Year of Award


Document Type


Degree Type

Master of Arts (MA)

Degree Name


Department or School/College

Department of History

Committee Chair

Anya Jabour

Commitee Members

Sara Hayden, Kyle Volk


reproductive rights, eugenics, sexuality, gender, military, Commission on Training Camp Activities, American Social Hygiene Association, Progressive Era, Venereal Disease, social reform, World War I


University of Montana


In 1914, a group of professionals chartered the American Social Hygiene Association (ASHA), a private reform agency dedicated to the eradication of venereal disease. Over the next several years, the ASHA formed partnerships with other reform organizations and championed education and legal reform. In 1917, during World War I, the ASHA partnered with the federal government to set standards of sexual health for all American citizens. Chapter One explores the origins of the ASHA, focusing on the organization’s attention to international issues surrounding prostitution as well as its organizational partnerships with like-minded domestic reform agencies. By placing itself in dialogue with other organizations, the ASHA identified its allies and pursued its goal of eliminating venereal disease (and associated evils such as prostitution) via educational campaigns and legal reform. Chapter Two examines the ASHA’s educational and legal strategies, which included reaching out to parents, educators, children, and the public. Contributors to ASHA publications--the Journal of Social Hygiene and American Social Hygiene Association Bulletin--included many of the foremost doctors, lawyers, and social workers in the country. The ASHA used films, traveling exhibits, lecturers, pamphlets, billboards, and signs in public restrooms. Its legal reforms included abolishing segregated vice districts, supporting age-of-consent laws, and prohibiting the advertisement of quack cures. Chapter Three details the ASHA’s partnership with the federal government once America entered World War One. High rates of venereal infection among enlisted men translated to a loss of manpower. With both government and private support, ASHA helped set up a series of isolation camps and hospitals to remove women from the training camp environs where servicemen risked exposure. Using its already established message of education and legal reform, the ASHA enlisted support across the country for the eradication of venereal disease as essential to the protection of democracy. The conclusion describes the influence of the ASHA throughout the twentieth century to showcase its continuing influence in partnership with the federal government. The conclusion also examines the increasing role the federal government has played in policing citizens’ sexual health via the eugenics movement and restrictions on reproductive rights.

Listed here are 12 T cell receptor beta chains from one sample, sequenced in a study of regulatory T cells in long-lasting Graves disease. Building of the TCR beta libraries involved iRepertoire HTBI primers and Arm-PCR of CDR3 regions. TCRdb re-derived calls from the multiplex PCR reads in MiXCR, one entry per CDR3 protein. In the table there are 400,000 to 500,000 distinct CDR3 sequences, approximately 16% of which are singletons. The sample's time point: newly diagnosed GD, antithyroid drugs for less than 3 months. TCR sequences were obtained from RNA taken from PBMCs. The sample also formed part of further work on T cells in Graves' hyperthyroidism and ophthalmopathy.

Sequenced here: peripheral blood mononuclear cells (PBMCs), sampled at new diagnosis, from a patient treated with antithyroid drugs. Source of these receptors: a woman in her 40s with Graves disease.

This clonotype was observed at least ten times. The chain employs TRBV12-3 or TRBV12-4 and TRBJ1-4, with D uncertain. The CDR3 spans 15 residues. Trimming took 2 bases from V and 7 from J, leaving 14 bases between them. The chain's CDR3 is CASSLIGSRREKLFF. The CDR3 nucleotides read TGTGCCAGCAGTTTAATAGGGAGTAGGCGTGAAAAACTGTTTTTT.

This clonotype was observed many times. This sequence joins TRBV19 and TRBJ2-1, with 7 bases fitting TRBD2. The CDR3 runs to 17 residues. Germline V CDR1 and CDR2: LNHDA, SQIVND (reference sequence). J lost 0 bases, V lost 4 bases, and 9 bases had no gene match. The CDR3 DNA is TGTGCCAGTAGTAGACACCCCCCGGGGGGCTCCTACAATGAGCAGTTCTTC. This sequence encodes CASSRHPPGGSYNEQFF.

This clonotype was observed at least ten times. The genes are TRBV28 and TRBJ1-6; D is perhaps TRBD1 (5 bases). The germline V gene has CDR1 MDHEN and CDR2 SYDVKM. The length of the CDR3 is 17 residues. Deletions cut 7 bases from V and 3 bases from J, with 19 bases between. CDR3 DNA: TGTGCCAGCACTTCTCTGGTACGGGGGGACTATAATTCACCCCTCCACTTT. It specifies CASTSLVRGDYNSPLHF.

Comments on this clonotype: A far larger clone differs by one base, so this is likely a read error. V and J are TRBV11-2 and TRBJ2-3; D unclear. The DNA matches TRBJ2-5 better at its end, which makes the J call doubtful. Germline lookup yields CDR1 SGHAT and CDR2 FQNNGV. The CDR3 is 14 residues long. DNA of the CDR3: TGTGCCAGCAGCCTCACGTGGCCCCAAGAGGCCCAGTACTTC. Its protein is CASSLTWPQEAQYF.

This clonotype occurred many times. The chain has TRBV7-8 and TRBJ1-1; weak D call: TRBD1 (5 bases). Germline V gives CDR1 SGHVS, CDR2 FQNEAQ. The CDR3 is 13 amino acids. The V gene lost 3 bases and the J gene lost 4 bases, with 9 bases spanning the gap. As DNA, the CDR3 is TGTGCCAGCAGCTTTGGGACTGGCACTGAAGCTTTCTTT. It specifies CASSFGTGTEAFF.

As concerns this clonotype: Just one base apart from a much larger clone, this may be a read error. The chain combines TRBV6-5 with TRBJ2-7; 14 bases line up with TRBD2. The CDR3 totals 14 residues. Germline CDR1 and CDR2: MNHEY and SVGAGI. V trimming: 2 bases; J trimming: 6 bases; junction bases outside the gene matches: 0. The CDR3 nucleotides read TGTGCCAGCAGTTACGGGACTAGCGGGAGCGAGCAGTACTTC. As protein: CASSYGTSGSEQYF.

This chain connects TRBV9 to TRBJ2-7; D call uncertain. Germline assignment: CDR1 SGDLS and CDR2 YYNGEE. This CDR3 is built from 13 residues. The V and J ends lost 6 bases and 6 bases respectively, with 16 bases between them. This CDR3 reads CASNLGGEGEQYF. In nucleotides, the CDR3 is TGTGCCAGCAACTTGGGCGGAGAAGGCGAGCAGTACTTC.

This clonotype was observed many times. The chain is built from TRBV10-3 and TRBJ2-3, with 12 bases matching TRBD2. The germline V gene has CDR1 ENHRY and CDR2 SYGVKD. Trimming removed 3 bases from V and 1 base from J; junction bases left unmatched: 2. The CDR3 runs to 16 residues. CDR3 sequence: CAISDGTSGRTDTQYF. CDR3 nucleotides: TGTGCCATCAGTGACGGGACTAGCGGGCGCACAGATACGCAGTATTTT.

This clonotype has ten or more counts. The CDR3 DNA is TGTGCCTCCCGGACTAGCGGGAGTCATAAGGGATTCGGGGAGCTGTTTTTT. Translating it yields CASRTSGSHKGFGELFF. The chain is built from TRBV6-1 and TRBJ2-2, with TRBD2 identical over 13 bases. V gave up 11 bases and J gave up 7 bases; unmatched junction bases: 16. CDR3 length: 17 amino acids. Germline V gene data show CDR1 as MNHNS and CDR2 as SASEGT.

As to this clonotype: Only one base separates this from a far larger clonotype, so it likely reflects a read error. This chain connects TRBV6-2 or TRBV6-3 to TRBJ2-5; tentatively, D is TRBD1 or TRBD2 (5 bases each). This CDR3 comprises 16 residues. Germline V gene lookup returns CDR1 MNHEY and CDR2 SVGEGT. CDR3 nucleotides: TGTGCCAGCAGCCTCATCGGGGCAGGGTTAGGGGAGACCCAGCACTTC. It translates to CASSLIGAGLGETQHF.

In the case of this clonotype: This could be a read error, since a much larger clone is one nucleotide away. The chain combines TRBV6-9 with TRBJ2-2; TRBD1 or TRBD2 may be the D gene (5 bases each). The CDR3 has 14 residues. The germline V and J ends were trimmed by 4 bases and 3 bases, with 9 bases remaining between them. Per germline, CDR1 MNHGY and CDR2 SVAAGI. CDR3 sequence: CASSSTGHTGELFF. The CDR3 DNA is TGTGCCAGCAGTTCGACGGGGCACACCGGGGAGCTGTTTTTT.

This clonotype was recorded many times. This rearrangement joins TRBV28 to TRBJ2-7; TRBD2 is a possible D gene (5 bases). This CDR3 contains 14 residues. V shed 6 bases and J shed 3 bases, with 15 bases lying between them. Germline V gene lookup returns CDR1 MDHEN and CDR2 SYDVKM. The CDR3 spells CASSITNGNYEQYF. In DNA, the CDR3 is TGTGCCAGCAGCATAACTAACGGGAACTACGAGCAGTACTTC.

© Copyright 2014 Kayla Blackman